Immuno-oncology has gone from a competition to a battlefield. Bristol-Meyer Squibb launched a lawsuit against David Berman, a former researcher that abruptly quit last month after 10 years working for the company’s cancer R&D division. Berman, with his deep knowledge about BMS’s immune-oncology research, headed to AstraZeneca, BMS’ principal opponent. Game on.
In this competitive world there is no consolation prize for second place. Bristol-Myers Squibb knows this all too well and it is not willing to lose this multibillion race. The company may be a leader in the immuno-oncology field, but definitely has reasons to believe that its work is threatened. The resignation of David Berman, who had a major role in BMS’s development of new checkpoint inhibitors, rang all the alarms. The oncology expert was, most recently, Head of the immuno-oncology exploratory development team in BMS and his know-how could be definitely useful for English AstraZeneca, which rapidly hired him.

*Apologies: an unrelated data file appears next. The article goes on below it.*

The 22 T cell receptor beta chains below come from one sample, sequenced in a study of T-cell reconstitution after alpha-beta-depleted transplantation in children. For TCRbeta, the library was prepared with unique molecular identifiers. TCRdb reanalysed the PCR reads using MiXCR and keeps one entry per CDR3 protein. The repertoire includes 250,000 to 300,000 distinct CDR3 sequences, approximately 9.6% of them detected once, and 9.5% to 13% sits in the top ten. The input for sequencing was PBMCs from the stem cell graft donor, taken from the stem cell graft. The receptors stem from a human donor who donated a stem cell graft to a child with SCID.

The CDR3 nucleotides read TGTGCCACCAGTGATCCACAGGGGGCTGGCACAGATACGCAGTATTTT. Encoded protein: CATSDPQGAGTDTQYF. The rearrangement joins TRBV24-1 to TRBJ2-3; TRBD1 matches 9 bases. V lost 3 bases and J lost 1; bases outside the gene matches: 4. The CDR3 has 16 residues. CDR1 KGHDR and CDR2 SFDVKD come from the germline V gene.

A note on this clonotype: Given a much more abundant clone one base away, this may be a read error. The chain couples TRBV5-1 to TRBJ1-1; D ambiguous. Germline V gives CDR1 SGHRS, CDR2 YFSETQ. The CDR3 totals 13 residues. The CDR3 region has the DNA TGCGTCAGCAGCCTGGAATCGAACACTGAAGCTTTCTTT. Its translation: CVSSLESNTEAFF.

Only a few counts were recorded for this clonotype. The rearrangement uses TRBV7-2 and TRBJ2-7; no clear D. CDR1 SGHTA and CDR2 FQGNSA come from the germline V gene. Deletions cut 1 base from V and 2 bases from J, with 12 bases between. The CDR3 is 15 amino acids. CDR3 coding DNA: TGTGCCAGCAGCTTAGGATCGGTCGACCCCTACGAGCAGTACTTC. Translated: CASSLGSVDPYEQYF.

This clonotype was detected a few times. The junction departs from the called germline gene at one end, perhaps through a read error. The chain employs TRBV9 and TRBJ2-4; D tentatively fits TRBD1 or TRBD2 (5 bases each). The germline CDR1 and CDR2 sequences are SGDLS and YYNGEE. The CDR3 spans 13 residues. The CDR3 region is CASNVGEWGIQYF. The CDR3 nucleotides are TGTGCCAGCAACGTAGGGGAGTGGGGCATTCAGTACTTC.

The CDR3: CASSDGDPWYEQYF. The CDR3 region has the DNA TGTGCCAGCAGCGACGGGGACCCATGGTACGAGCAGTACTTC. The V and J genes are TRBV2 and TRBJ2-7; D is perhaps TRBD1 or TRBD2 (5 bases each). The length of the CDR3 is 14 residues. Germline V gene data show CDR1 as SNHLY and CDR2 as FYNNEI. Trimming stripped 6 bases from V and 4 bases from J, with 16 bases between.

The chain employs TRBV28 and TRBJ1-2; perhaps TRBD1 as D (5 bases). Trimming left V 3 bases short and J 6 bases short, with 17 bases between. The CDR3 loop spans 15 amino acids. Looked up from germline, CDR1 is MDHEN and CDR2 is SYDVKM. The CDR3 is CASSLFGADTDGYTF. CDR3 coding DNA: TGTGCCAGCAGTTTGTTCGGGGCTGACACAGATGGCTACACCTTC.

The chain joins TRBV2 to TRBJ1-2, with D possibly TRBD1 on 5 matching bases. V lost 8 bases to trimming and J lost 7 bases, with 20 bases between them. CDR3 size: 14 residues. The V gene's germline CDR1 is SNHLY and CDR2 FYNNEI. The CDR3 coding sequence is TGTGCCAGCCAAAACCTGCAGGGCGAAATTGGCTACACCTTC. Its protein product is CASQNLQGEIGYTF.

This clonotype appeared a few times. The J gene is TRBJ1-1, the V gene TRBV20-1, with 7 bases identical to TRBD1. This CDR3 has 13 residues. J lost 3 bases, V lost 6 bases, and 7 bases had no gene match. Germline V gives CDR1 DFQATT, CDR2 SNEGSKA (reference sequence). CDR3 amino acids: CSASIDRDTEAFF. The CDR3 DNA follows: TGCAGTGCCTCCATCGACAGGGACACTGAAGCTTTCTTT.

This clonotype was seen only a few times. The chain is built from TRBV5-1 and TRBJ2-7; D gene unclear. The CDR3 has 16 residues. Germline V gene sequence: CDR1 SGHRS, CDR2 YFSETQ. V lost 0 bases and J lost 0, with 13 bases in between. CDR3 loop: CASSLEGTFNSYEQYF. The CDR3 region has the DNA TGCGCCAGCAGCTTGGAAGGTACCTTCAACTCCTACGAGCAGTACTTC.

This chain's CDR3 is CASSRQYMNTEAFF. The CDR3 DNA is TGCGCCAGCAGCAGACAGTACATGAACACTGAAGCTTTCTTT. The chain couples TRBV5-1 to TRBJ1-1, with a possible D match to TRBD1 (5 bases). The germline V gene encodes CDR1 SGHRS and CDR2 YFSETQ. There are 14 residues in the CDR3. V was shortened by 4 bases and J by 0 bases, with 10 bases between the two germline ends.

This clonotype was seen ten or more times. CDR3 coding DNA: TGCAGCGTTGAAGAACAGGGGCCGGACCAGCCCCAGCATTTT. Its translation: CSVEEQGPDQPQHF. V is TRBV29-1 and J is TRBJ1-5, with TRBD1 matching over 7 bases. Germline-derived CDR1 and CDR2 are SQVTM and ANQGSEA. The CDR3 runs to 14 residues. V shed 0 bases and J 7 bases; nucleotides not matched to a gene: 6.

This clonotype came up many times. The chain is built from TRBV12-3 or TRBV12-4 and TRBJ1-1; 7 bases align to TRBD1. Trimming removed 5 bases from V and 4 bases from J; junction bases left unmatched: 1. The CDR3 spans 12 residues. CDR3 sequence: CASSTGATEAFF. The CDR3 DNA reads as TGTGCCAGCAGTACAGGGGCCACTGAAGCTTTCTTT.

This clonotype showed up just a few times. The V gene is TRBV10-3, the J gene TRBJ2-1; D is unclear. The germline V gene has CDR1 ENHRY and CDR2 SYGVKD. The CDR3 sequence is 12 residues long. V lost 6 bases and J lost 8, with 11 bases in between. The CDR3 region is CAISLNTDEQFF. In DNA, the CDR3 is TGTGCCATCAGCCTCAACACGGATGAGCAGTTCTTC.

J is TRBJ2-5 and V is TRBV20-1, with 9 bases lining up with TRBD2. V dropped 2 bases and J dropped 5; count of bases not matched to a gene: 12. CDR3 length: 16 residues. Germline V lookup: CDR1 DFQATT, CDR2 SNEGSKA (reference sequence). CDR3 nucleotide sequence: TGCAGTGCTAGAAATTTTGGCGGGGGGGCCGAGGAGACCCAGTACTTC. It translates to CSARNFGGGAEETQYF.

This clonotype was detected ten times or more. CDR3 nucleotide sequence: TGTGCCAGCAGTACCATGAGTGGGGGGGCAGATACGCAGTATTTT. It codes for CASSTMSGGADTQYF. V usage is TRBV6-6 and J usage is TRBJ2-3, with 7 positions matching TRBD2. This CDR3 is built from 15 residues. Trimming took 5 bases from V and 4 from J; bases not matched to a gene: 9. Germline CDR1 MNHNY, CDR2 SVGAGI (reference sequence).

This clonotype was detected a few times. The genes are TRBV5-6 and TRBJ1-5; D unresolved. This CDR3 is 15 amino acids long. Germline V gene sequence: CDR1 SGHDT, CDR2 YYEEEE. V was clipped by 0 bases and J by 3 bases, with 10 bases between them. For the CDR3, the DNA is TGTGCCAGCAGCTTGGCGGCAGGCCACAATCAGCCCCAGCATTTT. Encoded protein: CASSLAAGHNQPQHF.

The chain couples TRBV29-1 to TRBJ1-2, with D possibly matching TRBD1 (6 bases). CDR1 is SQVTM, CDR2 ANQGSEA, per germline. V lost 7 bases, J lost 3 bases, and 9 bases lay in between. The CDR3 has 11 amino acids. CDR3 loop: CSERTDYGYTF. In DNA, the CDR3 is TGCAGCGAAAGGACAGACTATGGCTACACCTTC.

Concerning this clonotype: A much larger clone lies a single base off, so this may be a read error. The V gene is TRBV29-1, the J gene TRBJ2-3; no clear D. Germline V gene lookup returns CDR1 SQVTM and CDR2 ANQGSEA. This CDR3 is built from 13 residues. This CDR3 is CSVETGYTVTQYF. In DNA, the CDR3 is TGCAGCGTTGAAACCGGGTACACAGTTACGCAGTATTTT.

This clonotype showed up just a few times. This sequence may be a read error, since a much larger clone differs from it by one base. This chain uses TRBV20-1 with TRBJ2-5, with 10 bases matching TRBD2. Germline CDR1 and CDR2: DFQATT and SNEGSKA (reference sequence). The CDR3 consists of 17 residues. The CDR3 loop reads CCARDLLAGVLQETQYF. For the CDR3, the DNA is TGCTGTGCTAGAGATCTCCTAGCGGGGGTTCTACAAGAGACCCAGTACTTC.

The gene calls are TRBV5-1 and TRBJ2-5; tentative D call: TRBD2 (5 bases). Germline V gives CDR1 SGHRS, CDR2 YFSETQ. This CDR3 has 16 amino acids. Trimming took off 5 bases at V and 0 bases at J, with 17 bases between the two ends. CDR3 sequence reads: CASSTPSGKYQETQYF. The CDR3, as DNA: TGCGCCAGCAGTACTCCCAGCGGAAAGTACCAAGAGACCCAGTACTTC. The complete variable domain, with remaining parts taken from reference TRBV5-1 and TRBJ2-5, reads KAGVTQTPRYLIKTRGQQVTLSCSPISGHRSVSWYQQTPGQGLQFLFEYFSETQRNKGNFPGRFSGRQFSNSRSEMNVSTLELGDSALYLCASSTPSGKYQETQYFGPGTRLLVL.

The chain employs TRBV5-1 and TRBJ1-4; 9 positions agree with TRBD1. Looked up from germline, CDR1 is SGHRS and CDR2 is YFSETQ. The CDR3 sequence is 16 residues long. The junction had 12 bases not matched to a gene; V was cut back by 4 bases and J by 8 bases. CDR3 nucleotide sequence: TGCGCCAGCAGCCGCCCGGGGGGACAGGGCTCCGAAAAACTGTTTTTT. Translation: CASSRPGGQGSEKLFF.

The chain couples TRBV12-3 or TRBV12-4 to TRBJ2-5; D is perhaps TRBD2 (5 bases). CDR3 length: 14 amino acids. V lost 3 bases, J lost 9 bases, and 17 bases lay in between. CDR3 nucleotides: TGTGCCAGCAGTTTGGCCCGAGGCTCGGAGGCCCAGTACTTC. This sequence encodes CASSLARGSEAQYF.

According to the lawsuit, when BMS reminded Berman that he was subject to non-competition covenants,